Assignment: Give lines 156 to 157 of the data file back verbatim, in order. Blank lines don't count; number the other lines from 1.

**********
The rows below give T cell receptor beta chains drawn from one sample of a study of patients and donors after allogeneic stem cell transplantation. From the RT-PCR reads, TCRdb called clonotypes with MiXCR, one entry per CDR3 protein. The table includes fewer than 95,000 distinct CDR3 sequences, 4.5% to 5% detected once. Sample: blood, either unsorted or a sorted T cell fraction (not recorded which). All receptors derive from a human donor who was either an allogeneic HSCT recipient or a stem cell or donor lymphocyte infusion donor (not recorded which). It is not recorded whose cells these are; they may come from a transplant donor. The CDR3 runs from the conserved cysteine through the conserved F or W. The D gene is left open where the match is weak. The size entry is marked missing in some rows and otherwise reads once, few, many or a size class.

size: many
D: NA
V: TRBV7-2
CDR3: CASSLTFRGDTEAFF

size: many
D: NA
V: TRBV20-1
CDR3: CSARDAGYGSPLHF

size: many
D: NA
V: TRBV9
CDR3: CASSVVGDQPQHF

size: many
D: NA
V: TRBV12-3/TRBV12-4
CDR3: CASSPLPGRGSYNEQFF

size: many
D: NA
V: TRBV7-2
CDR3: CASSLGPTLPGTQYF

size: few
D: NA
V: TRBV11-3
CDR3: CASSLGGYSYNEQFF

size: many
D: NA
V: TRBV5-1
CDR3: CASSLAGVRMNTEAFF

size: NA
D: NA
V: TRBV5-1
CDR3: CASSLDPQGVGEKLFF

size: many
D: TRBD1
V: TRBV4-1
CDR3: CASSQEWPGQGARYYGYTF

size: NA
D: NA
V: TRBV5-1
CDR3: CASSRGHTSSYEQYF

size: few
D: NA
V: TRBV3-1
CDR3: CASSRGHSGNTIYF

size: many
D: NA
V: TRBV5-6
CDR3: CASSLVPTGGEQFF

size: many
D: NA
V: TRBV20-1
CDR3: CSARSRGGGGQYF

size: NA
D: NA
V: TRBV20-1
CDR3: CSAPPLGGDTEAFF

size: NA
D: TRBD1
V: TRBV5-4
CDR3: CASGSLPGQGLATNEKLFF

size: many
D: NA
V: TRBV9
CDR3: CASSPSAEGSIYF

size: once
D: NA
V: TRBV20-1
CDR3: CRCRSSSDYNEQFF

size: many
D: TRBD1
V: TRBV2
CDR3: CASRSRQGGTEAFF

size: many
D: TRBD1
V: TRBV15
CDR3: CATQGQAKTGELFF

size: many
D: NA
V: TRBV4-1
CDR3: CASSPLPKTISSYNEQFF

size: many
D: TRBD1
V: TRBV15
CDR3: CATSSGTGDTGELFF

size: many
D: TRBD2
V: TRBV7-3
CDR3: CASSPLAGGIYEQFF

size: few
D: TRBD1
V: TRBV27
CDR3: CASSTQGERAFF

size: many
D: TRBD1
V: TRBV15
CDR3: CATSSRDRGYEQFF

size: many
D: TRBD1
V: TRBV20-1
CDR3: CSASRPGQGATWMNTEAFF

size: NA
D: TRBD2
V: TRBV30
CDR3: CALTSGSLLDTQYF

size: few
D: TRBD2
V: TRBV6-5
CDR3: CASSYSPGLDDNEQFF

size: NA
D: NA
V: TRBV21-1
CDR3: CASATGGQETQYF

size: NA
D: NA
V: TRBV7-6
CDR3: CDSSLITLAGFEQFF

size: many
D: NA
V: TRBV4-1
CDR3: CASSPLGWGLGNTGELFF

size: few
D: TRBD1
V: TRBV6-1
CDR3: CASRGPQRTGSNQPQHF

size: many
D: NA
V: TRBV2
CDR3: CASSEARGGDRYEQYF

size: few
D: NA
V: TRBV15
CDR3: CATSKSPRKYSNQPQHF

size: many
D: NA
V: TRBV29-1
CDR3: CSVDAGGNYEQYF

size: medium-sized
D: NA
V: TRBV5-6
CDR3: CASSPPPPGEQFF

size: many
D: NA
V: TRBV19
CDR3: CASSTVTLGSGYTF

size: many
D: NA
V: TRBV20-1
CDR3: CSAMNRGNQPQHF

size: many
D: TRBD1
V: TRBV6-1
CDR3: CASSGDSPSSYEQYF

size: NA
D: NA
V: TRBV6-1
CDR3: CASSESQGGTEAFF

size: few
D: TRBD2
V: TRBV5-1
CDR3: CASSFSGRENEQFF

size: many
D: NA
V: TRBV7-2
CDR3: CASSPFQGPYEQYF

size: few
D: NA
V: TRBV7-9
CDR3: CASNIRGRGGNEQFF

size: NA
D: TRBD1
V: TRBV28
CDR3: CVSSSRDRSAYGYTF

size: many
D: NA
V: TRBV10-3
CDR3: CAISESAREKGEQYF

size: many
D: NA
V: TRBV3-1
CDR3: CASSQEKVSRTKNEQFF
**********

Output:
V: TRBV6-1
CDR3: CASSESQGGTEAFF